You know those corny, cliche sayings that “you don’t know what you’ve got until it’s gone?” Jaquiski Tartt’s value on this team was more noticeable than ever watching the defense in December. Weeks 1-12 with Tartt in the lineup, the 49ers ranked first in success rate to running backs, and second to both wide receivers and running backs. He doesn’t guard each position on every play, clearly, but when Tartt is on the field the Niners can get more complex in coverage and the safeties are interchangeable. That wasn’t the case last month.

We saw touchdowns, big plays, coverage busts, you name it. San Francisco wasn’t San Francisco. Minnesota hit Adam Thielen on two deep passes to the right side, where Richard Sherman lines up. Thielen did a phenomenal job adjusting to both passes. It’s worth noting New Orleans blitzed on both passes. My point is when Tartt was on the field during the first 12 weeks, the Niners only allowed five completions to the deep right part of the field using Football Outsiders data.

Tartt and Ward being high school teammates means a lot from a communication standpoint. We talked earlier in the week about how Kwon Alexander and Fred Warner being on the same page helps them in coverage. The same can be said about the safety duo. In-play communication is critical, and that was lacking with Marcell Harris on the field. It wasn’t as if Harris was struggling, he just didn’t recognize and react to routes in the same manner Tartt did. Often times in the secondary the best coverage plays are the ones you takeaway so the quarterback can’t throw the ball. That’s the best way I can sum up how Ward and Tartt have played this year. Together, they’ve been top-tier.

Being a good player helps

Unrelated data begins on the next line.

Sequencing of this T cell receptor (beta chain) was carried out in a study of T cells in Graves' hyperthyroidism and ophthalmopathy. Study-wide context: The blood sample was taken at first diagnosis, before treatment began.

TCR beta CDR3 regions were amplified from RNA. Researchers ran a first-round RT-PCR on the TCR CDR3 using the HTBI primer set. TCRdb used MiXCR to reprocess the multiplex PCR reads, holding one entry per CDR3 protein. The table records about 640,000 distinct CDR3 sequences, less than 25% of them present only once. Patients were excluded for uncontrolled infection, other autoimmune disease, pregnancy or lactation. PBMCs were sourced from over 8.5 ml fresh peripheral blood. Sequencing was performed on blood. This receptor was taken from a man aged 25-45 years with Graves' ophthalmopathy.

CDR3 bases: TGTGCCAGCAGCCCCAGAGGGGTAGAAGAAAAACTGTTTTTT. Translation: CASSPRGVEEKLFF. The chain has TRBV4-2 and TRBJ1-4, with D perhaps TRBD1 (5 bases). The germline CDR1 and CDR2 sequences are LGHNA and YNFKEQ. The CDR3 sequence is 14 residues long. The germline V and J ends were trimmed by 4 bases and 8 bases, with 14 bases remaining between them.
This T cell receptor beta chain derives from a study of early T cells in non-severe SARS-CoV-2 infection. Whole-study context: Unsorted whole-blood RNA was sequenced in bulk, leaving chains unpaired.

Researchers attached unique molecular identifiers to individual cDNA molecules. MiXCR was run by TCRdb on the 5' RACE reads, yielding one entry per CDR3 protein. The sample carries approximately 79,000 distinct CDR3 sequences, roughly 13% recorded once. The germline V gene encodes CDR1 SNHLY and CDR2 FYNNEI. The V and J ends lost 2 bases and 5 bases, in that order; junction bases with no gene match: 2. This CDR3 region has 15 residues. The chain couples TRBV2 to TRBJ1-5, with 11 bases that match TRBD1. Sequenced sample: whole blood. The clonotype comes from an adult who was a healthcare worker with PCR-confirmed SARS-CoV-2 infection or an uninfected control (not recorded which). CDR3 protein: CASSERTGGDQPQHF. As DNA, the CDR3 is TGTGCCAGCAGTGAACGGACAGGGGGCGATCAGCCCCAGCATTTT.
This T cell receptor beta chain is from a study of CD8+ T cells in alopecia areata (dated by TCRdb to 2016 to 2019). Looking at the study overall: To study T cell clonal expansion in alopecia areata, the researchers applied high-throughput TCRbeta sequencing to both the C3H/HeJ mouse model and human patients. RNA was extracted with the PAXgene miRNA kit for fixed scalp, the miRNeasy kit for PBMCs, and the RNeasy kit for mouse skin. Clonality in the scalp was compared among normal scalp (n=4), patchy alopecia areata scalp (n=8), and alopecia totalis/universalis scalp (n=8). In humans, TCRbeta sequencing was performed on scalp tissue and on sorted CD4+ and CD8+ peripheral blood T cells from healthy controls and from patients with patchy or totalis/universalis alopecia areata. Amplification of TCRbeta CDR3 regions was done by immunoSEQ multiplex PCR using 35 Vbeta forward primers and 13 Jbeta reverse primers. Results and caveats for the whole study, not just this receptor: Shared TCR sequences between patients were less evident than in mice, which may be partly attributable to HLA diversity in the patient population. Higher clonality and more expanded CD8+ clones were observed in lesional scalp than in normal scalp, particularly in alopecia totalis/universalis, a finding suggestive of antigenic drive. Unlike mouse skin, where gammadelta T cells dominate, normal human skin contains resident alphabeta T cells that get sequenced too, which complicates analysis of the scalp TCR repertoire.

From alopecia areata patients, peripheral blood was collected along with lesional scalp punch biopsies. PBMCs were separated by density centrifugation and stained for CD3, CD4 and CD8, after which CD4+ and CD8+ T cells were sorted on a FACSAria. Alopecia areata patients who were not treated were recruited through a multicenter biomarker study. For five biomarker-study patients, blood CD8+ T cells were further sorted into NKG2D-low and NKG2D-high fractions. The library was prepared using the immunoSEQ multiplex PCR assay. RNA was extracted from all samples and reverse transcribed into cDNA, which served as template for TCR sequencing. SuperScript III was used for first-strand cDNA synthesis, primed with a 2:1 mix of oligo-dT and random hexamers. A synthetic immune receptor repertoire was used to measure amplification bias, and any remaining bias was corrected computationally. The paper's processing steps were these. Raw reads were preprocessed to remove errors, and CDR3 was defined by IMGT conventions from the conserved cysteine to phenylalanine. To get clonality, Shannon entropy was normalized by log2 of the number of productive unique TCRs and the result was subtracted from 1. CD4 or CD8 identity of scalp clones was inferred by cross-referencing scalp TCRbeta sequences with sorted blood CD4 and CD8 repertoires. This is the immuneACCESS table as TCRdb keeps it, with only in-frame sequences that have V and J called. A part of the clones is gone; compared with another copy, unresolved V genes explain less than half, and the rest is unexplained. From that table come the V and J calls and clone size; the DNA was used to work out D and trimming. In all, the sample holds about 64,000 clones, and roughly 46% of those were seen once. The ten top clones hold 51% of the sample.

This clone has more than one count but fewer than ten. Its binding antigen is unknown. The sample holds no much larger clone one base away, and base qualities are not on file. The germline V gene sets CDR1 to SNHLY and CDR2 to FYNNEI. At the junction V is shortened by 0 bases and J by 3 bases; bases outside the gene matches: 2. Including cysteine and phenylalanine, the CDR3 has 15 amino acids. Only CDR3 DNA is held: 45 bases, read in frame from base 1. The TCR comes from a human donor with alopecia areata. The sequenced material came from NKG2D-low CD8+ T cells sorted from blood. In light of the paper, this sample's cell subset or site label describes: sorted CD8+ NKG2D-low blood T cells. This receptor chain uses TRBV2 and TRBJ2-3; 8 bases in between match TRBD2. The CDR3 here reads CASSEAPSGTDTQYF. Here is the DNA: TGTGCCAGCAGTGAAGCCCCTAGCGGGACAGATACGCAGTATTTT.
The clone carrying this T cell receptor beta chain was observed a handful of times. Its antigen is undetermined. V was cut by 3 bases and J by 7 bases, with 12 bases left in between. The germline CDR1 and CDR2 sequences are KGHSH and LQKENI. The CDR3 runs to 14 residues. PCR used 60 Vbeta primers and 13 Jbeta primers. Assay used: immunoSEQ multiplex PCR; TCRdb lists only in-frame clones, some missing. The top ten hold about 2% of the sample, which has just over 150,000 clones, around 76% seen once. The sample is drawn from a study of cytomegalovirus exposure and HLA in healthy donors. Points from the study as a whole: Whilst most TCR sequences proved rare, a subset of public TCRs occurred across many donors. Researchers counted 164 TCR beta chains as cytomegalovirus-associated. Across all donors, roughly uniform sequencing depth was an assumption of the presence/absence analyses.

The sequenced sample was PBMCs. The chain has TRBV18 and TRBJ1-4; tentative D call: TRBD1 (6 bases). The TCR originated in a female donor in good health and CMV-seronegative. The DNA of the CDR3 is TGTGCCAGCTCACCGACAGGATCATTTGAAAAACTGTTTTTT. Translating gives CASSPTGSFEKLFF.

It’s tough to put into words what the emotional presence of Alexander means. When the team activated him on Friday, half of the roster tweeted about his return. They love Alexander. It helps that he was really freaking good. When Alexander played, his range in coverage was second to none. He was right there, if not a step ahead of Warner as a player and we saw how Warner’s season turned out. The two would bait quarterbacks into throwing short routes, or just take the intended target away. Alexander has the third lowest passer rating against among all linebackers with at least 20 targets in the NFL.

With Alexander on the field, the 49ers pass defense had a success rate of 38%. That was tied for the best in the league with New England. Without him, that number jumped to 49%. I thought Alexander’s aggressiveness was missing against the run. In between the guards, the 49ers rushing success rate was 37%. Despite being undersized, Alexander was a hammer. He’d fill his gap, run full speed into the lineman if need be, and allow someone else to make a play. It wasn’t always flashy or pretty (plenty of times when he ended up on the ground and made a pile), but he did his job. On defense, the goal is 11 players doing their job. With Kwon out, the success rate jumped to 50%. You can adjust some of that to the difference in opponent, but, again, Alexander doing his job and communicating to others so they can do their job is what made the defense so dangerous—which should be on full display today.